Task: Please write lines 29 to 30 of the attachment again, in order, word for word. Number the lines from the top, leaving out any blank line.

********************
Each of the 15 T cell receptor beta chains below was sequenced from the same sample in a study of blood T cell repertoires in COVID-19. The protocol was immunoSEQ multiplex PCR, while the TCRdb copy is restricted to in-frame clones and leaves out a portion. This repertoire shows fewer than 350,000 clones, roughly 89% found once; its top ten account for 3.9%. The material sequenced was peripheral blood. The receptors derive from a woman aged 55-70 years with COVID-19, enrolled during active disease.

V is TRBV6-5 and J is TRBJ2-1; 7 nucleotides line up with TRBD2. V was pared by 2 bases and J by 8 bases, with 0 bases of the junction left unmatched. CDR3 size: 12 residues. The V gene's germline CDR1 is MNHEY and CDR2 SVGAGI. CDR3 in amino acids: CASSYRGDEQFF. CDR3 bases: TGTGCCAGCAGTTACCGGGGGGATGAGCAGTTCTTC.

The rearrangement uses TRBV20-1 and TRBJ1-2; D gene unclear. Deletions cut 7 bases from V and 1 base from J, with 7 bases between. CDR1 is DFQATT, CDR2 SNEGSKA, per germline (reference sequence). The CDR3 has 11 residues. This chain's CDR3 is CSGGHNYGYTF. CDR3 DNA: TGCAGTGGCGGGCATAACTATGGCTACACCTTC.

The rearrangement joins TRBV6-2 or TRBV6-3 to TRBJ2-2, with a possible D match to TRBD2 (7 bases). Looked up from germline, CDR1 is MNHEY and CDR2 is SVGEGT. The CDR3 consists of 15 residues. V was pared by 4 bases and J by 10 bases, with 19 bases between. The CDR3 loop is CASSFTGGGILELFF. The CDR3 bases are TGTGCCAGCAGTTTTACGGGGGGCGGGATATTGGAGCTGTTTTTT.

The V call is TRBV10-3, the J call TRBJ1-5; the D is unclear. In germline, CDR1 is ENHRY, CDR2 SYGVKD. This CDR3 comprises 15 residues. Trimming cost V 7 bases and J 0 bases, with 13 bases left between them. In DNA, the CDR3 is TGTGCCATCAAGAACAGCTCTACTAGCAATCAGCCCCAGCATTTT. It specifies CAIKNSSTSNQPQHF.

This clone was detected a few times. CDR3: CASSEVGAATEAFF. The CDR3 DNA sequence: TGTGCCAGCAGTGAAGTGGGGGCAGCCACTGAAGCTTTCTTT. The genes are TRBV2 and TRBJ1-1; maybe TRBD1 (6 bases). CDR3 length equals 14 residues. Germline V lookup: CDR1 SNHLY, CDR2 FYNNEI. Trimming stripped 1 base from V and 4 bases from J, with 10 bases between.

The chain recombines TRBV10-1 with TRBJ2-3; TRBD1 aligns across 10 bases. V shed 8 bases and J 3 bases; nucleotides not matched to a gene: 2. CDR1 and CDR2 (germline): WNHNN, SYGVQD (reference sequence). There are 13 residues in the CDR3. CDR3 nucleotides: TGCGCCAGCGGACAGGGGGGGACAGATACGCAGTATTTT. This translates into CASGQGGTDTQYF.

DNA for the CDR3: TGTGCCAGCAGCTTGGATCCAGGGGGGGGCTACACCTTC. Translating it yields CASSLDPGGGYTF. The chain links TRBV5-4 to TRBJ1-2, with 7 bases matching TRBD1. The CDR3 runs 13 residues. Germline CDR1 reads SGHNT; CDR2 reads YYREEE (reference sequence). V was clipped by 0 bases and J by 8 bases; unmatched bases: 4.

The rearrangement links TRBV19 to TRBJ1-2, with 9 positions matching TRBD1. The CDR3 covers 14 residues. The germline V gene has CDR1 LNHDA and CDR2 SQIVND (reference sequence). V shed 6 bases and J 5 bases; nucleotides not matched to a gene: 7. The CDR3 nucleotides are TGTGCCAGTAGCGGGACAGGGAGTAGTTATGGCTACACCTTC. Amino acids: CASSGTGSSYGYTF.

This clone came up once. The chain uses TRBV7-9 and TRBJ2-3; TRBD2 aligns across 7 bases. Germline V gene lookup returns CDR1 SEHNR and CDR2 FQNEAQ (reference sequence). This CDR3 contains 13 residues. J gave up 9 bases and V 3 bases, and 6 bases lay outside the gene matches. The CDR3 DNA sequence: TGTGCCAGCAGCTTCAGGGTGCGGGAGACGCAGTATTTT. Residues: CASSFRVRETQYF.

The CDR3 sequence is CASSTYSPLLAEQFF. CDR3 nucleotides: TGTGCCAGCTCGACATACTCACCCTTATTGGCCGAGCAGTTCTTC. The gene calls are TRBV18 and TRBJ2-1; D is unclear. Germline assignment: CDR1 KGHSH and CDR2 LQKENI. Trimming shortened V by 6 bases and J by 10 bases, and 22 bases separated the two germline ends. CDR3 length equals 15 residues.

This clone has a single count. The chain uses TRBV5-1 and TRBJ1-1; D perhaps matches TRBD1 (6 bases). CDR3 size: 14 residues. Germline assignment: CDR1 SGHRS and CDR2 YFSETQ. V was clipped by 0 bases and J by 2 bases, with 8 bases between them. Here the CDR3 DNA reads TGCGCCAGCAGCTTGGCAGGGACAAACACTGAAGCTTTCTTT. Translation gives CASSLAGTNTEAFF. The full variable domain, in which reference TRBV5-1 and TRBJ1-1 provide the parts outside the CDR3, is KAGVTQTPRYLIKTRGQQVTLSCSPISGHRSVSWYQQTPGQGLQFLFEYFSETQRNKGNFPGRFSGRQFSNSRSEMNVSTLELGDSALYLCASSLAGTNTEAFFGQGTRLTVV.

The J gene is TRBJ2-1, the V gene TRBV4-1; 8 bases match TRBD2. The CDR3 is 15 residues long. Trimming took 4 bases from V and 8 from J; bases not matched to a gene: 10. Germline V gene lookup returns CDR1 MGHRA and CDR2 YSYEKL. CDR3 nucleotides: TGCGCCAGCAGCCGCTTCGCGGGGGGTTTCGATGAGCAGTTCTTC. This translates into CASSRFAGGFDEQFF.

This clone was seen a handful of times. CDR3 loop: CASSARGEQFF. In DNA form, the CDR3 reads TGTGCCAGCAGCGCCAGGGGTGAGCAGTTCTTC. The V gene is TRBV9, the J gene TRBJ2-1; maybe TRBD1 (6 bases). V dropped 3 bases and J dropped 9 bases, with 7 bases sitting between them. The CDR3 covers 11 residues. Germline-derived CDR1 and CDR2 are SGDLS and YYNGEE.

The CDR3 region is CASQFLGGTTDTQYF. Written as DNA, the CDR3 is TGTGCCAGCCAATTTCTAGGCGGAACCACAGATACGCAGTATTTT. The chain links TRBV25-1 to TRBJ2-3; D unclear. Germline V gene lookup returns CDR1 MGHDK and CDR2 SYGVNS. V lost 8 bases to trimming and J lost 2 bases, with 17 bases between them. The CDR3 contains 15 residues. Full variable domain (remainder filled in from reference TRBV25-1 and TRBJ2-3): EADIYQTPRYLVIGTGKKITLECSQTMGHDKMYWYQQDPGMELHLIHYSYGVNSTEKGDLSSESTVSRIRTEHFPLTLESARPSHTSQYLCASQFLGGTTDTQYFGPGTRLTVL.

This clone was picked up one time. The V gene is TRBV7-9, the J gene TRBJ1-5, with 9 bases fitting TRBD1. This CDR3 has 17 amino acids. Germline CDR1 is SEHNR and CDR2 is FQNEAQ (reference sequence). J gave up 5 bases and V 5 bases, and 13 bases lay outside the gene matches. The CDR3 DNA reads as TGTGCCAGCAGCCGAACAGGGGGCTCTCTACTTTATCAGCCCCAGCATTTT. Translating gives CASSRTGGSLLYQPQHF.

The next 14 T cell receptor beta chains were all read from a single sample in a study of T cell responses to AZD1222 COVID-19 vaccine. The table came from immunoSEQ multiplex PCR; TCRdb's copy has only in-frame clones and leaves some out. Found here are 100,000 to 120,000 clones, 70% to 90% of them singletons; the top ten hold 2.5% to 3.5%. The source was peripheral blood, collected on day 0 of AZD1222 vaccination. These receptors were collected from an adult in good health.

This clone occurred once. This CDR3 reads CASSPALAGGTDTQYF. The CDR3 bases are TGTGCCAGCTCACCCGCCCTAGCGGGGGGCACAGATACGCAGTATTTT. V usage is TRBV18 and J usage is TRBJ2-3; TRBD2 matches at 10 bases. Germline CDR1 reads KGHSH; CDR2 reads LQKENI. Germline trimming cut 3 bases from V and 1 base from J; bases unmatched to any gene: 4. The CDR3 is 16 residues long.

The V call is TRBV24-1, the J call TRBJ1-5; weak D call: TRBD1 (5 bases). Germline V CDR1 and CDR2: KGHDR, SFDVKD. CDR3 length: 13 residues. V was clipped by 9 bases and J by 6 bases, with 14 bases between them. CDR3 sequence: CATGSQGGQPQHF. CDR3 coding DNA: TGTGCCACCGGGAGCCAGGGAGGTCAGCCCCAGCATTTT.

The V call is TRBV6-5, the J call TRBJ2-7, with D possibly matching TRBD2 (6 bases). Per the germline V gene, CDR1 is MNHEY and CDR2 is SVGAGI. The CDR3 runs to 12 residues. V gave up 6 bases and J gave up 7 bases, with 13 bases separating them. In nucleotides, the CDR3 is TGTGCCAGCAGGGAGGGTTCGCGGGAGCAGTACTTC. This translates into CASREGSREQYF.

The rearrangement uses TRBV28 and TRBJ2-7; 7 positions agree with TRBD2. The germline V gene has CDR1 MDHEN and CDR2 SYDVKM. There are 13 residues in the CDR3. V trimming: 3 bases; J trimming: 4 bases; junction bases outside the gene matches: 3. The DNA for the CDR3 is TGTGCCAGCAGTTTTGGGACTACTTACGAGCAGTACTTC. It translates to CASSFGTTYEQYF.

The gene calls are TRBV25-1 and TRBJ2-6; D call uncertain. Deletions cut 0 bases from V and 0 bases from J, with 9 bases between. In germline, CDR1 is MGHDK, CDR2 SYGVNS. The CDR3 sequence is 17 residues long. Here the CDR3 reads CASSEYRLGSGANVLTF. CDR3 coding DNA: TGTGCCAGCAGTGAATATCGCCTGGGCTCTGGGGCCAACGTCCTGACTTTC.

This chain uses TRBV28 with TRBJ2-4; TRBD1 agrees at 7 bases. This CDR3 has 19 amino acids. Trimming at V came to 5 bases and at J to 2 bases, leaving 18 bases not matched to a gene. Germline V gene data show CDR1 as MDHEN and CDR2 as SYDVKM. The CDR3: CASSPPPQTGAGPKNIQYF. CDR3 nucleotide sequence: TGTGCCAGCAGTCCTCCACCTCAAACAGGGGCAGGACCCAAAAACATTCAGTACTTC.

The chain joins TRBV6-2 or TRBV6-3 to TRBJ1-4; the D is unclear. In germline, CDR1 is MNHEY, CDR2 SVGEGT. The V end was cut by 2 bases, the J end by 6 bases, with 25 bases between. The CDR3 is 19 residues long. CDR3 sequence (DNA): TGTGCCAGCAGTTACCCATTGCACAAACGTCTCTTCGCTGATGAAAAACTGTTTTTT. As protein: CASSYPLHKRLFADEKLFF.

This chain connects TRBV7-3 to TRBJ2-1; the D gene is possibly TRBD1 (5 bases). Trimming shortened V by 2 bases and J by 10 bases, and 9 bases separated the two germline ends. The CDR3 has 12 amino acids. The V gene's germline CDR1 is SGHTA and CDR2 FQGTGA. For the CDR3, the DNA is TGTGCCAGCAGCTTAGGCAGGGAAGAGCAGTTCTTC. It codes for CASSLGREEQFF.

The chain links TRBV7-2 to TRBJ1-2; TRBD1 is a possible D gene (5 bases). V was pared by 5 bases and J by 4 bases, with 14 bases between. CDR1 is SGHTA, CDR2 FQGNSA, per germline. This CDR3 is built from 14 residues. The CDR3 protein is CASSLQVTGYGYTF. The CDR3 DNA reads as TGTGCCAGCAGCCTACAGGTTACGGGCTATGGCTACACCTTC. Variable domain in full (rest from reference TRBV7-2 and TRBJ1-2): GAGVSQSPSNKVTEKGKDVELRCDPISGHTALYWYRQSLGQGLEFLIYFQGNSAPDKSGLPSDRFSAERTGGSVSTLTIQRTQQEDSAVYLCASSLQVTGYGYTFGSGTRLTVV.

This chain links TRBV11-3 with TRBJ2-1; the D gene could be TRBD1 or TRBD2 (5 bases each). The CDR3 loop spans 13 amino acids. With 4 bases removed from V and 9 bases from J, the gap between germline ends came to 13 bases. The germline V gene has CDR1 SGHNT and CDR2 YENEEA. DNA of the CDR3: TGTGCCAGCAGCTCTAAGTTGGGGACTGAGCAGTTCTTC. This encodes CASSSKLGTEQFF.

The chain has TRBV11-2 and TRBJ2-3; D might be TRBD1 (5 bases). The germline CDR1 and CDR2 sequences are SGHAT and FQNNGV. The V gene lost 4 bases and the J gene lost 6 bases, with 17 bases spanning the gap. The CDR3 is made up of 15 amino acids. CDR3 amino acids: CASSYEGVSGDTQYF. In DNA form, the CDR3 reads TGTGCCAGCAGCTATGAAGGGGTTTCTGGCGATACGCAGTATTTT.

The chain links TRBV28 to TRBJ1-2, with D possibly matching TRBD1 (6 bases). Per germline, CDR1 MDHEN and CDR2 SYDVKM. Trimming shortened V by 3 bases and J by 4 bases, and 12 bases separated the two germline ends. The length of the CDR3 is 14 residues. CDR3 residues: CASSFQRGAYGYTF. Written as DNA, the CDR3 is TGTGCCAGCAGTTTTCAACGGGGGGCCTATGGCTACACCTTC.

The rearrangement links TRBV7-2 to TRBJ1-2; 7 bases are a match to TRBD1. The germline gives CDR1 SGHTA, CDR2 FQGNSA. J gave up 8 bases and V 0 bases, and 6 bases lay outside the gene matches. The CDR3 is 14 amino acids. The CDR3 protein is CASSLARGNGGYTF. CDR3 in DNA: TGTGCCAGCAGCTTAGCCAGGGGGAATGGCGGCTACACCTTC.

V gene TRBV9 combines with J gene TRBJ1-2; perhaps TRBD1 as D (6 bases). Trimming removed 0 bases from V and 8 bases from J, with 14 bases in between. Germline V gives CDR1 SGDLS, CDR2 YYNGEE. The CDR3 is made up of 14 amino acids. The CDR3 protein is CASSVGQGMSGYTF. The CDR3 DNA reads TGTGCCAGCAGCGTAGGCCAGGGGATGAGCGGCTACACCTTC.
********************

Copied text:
The chain links TRBV28 to TRBJ1-2, with D possibly matching TRBD1 (6 bases). Per germline, CDR1 MDHEN and CDR2 SYDVKM. Trimming shortened V by 3 bases and J by 4 bases, and 12 bases separated the two germline ends. The length of the CDR3 is 14 residues. CDR3 residues: CASSFQRGAYGYTF. Written as DNA, the CDR3 is TGTGCCAGCAGTTTTCAACGGGGGGCCTATGGCTACACCTTC.

The rearrangement links TRBV7-2 to TRBJ1-2; 7 bases are a match to TRBD1. The germline gives CDR1 SGHTA, CDR2 FQGNSA. J gave up 8 bases and V 0 bases, and 6 bases lay outside the gene matches. The CDR3 is 14 amino acids. The CDR3 protein is CASSLARGNGGYTF. CDR3 in DNA: TGTGCCAGCAGCTTAGCCAGGGGGAATGGCGGCTACACCTTC.